Yet if the industry is to prosper in future, many analysts believe it must outgrow its image as a producer of inexpensive copycat generics and begin making original drugs of its own – a step billionaire healthcare entrepreneur Ajay Piramal (pictured) says is now being undermined by ever-stronger restrictions on domestic clinical trials.
The latest restrictions came this Monday, as India’s supreme court paused 162 drug tests, and gave the government a month to provide evidence that adequate safeguards were in place before they could continue. When they do, drug companies trying to test products in India must still contend with a series of tough regulations introduced earlier this year, including compensation packages for patients affected by the trials.
Even before Monday’s shutdown, tighter rules had seen some foreign companies stop trials in India. But Piramal says the limitations are now also undermining attempts by domestic companies to develop original drugs.
The entrepreneur is not a disinterested observer: in 2010 he sold the generics unit of his Piramal Healthcare to America’s Abbott Laboratories for $3.7bn. He has since used some the funds to build up a business line developing new medicines, in areas such as oncology and metabolic disorders.
“In the last year and a half the situation for clinical trials has become very negative for Indian companies in terms of time and regulation,” he told beyondbrics earlier this week, “and so even we have had to move out most of our trials outside of the country.”
The restrictions don’t make testing impossible, but they do more it much more expensive, in turn undermining the economic model on which any Indian drugmaker might seek to compete against much larger and better funded global pharmaceuticals companies.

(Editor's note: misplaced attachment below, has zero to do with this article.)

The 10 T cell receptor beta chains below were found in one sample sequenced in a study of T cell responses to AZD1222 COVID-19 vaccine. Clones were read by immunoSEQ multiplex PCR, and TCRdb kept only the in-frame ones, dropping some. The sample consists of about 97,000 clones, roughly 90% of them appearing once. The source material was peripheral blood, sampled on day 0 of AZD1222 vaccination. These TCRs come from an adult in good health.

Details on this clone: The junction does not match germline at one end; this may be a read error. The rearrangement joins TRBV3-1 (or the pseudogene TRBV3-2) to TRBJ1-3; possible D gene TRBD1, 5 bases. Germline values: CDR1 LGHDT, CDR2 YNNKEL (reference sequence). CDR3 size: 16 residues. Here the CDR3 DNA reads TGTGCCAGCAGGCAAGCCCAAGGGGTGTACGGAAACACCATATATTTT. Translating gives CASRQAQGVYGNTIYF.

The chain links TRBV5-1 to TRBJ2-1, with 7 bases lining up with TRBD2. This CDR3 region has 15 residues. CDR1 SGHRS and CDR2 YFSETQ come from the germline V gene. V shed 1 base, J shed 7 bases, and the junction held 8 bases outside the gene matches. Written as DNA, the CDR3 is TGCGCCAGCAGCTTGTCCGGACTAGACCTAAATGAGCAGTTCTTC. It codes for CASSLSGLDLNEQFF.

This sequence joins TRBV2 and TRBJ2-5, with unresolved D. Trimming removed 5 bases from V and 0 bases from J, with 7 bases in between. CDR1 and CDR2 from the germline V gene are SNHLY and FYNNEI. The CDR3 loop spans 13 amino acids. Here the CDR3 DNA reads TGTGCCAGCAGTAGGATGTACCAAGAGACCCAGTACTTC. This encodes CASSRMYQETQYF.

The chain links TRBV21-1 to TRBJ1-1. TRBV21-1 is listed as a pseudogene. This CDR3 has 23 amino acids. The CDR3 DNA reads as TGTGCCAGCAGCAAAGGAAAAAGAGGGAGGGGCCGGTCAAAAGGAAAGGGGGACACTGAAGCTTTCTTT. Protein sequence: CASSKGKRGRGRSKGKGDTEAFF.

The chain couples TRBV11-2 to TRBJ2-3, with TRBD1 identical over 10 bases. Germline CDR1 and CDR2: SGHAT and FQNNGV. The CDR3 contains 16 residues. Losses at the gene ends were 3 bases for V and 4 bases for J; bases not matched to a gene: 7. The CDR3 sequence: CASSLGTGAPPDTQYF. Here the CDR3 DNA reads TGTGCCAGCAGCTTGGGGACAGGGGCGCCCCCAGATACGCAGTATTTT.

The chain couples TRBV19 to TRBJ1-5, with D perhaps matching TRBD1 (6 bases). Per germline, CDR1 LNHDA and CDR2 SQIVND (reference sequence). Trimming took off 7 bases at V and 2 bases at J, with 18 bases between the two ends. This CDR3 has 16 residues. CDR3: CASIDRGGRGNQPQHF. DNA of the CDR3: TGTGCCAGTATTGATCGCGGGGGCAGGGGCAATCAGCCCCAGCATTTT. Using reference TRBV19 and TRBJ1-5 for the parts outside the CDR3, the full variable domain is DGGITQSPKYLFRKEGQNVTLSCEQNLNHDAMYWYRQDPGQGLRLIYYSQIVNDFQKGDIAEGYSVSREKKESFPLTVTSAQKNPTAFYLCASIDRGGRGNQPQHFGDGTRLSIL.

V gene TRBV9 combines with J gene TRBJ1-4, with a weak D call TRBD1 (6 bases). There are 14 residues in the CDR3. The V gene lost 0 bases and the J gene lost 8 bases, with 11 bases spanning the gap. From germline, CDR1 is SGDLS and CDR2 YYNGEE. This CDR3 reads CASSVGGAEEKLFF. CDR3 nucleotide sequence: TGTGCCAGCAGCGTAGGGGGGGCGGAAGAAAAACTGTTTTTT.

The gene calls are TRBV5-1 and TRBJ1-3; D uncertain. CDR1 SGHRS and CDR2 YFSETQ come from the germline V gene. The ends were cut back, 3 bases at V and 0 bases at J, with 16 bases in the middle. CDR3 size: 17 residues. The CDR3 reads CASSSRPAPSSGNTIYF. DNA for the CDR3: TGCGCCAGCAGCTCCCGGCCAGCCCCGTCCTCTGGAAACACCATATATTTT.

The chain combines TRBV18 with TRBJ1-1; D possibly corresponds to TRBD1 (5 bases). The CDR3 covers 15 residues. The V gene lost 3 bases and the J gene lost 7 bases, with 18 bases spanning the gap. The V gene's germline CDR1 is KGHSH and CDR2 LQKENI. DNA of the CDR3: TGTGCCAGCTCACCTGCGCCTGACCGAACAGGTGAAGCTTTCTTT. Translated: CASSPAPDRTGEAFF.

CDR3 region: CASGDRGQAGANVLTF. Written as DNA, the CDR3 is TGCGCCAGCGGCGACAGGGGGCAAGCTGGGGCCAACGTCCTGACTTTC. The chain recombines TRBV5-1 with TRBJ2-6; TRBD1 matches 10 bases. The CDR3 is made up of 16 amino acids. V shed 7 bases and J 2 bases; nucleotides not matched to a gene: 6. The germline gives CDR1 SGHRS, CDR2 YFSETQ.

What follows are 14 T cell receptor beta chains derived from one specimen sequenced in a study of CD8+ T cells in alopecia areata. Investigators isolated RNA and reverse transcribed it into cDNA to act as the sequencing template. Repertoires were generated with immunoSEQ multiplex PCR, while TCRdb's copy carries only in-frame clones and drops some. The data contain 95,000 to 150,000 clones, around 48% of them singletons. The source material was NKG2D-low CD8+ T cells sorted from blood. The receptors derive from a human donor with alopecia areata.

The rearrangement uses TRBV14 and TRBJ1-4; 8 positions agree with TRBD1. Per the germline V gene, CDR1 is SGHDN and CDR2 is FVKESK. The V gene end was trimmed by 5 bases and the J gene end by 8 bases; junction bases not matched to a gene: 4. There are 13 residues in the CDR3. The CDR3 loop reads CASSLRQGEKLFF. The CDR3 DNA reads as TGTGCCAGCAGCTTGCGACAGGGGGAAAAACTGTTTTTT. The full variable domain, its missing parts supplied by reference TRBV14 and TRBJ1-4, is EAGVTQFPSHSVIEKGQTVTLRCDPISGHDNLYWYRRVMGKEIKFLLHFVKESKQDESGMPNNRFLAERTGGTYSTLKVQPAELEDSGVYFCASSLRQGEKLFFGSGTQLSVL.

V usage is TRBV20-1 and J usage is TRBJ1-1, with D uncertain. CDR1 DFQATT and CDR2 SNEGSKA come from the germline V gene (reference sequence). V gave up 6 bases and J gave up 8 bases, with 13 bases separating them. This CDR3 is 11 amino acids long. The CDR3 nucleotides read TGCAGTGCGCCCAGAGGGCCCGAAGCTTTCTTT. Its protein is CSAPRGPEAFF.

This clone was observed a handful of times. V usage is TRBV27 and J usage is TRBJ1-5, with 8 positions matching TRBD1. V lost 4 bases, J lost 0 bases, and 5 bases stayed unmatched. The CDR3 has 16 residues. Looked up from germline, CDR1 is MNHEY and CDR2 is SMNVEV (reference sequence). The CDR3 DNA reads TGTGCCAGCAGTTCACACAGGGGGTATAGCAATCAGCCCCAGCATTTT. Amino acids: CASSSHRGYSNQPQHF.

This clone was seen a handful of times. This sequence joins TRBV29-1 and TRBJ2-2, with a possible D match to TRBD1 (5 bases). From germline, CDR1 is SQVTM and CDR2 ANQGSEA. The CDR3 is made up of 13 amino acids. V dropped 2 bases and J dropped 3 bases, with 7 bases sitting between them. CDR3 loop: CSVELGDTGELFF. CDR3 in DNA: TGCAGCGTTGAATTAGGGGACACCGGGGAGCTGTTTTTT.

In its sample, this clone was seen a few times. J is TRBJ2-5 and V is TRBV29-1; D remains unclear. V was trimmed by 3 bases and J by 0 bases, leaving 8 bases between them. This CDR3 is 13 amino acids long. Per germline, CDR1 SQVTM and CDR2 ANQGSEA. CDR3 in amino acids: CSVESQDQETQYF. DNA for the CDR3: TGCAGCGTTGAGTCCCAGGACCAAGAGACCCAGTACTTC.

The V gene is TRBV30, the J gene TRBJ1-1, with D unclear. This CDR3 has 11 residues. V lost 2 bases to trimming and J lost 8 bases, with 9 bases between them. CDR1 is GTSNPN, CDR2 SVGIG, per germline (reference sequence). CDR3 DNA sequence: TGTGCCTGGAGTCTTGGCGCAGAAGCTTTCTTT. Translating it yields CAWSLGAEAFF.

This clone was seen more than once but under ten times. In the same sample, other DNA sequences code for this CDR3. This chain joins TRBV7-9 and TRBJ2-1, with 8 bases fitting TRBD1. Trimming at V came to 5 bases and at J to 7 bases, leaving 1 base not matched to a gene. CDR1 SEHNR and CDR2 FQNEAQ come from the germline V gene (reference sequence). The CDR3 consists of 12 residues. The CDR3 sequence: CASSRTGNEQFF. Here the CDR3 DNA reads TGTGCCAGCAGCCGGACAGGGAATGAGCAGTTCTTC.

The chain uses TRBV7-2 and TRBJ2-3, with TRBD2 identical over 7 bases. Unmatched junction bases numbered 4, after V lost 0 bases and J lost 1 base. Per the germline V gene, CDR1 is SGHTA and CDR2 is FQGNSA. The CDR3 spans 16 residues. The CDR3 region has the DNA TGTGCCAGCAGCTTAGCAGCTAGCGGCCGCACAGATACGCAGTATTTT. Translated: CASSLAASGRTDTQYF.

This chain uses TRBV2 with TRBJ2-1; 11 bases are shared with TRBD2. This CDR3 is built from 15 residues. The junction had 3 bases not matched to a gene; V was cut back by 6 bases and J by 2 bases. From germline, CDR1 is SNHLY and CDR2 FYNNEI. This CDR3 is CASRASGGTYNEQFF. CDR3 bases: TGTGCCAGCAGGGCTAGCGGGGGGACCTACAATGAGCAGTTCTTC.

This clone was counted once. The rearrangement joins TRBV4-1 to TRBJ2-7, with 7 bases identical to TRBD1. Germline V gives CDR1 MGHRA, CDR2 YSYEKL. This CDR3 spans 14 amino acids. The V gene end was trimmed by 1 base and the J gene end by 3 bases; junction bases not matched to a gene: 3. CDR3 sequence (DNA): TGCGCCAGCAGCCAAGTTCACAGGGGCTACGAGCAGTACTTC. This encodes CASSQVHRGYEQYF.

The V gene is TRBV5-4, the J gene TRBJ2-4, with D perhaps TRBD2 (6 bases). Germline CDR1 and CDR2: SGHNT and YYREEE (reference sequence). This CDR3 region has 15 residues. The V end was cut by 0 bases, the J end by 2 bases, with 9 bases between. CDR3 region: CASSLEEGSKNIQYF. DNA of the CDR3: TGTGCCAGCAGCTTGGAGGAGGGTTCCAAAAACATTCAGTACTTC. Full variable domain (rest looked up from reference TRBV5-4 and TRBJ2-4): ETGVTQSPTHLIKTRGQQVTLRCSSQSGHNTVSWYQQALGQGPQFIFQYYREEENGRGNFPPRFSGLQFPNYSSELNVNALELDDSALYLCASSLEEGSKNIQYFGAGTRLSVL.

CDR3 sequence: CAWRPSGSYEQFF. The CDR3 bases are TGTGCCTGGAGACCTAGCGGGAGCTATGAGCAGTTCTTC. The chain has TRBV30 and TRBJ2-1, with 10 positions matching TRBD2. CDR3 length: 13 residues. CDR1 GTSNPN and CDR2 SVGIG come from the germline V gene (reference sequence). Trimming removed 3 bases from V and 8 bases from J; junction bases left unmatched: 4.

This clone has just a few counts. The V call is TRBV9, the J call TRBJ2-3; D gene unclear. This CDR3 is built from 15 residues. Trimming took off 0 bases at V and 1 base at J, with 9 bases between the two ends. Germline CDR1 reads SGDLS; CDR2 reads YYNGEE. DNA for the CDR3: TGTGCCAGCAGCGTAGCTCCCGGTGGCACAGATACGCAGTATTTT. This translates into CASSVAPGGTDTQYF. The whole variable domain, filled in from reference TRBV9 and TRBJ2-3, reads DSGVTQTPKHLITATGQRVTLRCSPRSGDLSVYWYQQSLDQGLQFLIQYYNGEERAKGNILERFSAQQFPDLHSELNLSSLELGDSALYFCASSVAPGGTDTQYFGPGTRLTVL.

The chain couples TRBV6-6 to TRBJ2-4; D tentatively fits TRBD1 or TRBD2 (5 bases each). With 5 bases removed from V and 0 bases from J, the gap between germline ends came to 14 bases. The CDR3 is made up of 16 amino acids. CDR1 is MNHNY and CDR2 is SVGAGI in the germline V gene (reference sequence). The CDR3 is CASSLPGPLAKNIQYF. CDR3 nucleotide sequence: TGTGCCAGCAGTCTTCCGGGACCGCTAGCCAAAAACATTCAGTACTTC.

“We still have the advantage of our people and the overall cost of doing business [in India],” he says. “But clinical trials are one of the biggest costs of any drug discovery programme, and now we don’t have the comparative edge we should have.”
So far, Piramal’s company hasn’t come up with a new breakthrough product, although others are beginning to do so. In June, Zydus Cadilla, a mid-sized drugmaker based in the western city of Ahmedabad, revealed a new “breakthrough” diabetes drug — or “the first new chemical entity to reach the market having been discovered and developed entirely in India”, as my colleague Amy Kazmin put it in a report.
Yet other leading figures in the industry warn that further testing restrictions make a repeat of this success less likely, including Kiran Mazumdar Shaw, the founder of Bangalore-based biotech group Biocon, who said this week new limits would “lead to an exodus of innovators from India.”
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